Islamic State group extremists killed dozens of Syrian government troops in attacks on three checkpoints, the U.K.-based Syrian Observatory for Human Rights said Saturday. Meanwhile, Kurdish forces beat back the militant group in Kobani, a key northern town on the border between Syria and Turkey.

"The clashes killed 40 government loyalists, including soldiers and members of the National Defense Forces," a pro-government militia, observatory head Rami Abdurrahman told Agence France-Presse.

The attacks took place at military checkpoints near Sheikh Hilal village in central Hama province Friday. The checkpoints were on a road secured to allow pro-government forces to reach Aleppo, where regime troops have been battling rebels since 2012. Fighters with the militant group formerly known as either ISIL or ISIS retreated as reinforcements arrived. The deaths of 40 people in these attacks was an atypically high figure, according to Abdurrahman, who said these type of attacks usually claim a couple of lives each.

Meanwhile, the Islamic State group’s two-day assault on Kobani claimed more than 200 lives, Abdurrahman said Saturday. "The number of civilians killed by IS in Kobani and the surrounding area has risen to 206, after additional bodies were found today," he told AFP.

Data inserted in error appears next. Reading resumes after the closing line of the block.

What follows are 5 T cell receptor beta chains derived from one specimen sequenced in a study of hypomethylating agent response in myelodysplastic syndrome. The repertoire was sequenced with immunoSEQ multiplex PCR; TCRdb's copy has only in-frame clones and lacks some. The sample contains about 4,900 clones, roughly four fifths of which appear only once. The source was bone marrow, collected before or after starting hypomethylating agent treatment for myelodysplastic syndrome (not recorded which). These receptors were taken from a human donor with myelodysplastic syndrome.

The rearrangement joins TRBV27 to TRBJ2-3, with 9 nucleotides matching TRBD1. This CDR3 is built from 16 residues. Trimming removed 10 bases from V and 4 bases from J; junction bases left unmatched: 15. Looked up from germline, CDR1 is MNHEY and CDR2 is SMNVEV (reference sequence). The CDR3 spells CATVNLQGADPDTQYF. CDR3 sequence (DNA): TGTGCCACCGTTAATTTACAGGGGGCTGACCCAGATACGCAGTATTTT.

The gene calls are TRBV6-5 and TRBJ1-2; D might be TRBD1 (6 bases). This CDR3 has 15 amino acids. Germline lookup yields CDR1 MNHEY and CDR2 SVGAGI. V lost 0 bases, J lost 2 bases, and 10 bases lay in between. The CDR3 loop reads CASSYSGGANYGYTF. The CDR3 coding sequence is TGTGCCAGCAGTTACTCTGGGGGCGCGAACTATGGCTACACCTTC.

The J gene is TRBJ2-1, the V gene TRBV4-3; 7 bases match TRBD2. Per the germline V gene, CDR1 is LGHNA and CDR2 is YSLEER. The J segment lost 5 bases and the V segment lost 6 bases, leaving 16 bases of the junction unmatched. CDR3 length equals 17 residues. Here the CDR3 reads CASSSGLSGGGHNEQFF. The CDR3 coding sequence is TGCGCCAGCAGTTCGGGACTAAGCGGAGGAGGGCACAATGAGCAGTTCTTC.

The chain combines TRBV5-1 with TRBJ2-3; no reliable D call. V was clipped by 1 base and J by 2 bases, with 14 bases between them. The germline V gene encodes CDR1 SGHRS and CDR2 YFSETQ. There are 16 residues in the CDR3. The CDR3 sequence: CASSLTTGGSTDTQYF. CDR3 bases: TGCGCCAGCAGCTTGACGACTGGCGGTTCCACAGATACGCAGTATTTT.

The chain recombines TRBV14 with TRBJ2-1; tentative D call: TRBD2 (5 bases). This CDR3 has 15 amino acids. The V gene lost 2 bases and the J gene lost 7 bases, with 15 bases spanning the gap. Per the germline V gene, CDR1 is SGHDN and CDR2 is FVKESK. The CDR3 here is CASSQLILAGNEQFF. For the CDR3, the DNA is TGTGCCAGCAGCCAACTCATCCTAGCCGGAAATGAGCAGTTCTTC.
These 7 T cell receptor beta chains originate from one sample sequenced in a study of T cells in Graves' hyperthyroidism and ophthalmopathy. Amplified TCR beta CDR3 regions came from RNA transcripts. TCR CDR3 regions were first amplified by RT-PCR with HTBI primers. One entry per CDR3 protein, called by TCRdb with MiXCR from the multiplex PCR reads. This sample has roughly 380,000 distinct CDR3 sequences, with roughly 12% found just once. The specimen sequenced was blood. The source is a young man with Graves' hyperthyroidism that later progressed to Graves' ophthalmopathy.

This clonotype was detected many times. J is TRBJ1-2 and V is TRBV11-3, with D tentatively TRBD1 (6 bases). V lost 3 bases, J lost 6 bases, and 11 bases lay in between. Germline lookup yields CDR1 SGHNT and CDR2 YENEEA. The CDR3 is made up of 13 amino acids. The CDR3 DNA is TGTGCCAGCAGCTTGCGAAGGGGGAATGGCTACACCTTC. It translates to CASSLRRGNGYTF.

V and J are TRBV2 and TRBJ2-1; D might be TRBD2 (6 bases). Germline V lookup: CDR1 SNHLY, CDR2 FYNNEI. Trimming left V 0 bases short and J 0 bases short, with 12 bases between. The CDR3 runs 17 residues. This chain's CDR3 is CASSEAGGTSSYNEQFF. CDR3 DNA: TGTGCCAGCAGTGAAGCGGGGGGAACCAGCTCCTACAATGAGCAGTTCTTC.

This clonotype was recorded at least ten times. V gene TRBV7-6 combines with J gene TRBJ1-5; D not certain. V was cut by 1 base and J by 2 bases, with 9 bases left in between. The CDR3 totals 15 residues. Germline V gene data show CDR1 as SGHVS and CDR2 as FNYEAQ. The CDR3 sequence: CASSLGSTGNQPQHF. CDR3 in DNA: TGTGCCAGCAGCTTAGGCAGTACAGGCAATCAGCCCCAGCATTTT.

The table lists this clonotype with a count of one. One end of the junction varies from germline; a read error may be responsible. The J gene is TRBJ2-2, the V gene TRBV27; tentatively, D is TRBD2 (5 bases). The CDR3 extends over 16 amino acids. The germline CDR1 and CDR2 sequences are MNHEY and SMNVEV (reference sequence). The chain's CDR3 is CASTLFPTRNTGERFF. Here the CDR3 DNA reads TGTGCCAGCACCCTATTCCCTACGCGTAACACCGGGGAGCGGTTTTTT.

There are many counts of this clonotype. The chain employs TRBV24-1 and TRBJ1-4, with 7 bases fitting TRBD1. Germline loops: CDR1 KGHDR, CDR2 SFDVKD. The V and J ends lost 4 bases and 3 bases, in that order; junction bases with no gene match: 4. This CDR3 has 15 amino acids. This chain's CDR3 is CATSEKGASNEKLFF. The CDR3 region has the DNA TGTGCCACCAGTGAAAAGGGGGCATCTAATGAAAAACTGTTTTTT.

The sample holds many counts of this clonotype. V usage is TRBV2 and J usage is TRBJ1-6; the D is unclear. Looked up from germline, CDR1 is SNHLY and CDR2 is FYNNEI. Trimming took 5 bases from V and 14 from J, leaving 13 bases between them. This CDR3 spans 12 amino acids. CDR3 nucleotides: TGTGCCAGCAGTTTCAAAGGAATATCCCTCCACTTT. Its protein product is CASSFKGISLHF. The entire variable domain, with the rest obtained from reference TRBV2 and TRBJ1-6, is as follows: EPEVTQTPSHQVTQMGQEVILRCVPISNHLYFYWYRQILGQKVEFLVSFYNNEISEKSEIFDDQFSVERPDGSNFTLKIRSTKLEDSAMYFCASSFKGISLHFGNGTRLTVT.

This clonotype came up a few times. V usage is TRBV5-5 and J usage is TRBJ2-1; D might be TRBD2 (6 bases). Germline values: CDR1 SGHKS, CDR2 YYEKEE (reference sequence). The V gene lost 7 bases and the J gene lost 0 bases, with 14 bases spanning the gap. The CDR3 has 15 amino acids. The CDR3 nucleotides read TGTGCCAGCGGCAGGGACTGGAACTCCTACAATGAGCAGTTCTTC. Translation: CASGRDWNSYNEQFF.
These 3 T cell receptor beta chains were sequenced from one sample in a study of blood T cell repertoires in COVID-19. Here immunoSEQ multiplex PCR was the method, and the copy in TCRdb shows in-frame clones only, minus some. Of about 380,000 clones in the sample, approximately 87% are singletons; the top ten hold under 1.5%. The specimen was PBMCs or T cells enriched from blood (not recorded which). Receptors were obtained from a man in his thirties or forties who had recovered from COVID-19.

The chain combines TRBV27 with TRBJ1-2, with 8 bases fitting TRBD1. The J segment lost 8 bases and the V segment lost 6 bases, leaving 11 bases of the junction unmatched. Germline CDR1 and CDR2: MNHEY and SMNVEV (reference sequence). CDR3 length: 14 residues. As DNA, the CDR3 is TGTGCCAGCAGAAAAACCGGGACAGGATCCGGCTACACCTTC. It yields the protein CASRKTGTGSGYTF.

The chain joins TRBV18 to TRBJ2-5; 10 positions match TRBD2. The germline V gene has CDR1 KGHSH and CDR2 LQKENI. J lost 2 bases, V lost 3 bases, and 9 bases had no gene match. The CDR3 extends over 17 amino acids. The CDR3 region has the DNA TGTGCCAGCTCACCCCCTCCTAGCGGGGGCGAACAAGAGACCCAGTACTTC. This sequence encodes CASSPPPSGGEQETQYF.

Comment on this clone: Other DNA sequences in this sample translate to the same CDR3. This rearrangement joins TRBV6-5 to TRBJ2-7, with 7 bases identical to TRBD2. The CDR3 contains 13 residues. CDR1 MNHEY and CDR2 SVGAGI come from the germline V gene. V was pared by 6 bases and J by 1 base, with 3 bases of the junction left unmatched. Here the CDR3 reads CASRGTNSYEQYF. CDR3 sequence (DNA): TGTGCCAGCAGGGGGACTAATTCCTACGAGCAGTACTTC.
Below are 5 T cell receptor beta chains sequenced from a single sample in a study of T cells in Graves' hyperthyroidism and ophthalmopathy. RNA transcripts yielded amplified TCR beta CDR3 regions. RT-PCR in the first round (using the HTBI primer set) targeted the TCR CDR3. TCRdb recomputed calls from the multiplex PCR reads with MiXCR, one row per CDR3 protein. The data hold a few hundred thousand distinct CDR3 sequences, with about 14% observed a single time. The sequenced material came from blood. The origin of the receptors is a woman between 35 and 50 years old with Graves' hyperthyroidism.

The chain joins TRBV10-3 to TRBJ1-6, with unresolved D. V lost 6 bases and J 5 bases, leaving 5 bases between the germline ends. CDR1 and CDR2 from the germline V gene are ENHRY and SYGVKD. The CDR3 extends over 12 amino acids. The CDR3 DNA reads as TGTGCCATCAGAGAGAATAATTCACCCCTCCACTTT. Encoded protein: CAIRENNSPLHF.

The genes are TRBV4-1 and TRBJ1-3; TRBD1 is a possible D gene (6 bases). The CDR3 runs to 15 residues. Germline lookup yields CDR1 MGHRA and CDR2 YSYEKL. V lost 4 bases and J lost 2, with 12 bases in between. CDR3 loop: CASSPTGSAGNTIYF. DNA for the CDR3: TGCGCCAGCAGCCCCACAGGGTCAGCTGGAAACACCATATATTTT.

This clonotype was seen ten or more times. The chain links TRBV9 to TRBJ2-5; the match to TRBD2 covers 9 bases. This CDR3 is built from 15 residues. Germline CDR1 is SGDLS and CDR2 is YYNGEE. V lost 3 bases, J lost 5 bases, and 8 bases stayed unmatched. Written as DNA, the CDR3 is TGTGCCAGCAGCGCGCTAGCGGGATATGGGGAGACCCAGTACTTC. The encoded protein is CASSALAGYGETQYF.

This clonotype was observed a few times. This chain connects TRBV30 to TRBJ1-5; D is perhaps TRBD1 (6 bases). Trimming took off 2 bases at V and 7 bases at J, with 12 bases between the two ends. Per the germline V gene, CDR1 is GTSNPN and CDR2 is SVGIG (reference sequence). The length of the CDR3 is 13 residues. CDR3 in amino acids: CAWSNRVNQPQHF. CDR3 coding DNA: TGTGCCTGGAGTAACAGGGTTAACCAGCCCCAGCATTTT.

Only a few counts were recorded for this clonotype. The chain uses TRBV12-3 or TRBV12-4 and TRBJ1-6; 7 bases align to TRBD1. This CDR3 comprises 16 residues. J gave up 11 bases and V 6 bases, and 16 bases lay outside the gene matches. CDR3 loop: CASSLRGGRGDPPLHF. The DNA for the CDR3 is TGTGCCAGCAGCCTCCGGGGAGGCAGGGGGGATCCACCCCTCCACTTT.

Kobani had been reduced to rubble during a five-month siege that began in September 2014, leading civilians to pour over the border into Turkey. Islamic State group fighters started attacking the town again in recent days. Abdurrahman’s group said Kurdish fighters are now in control of Kobani and are combing the town to root out lingering militants who may be hiding in bombed-out buildings.

Islamic State group representative Abu Muhammad al-Adnani said this week that the holy month of Ramadan should be a time of "calamity for the infidels ... Shiites and apostate Muslims."

A suicide bomber hit a Shiite mosque in Kuwait Friday, killing at least 25 and injuring more than 200, which appears to be in line with al-Adnani’s call to action during Ramadan.

Along the same line, at least 10 people were killed in Baghdad in bombings of public places Saturday, according to the Associated Press. A car bomb went off around noon local time close to shops selling car parts in the Iraqi capital, killing at least five and injuring 13. Two other bomb blasts -- one in an outdoor market and another near a row of shops -- killed five and wounded 18. The attackers are unknown, but are likely linked to Iraq's continuing battle against the Islamic State group.

Attacks such as the ones in Baghdad Saturday and at a Tunisian resort Friday may be the work of people inspired by the radical ideology promoted by Islamic State group leaders, but might not indicate direct collaboration with the group seeking to carve out a brutal fundamentalist Islamist caliphate in the heart of the Middle East.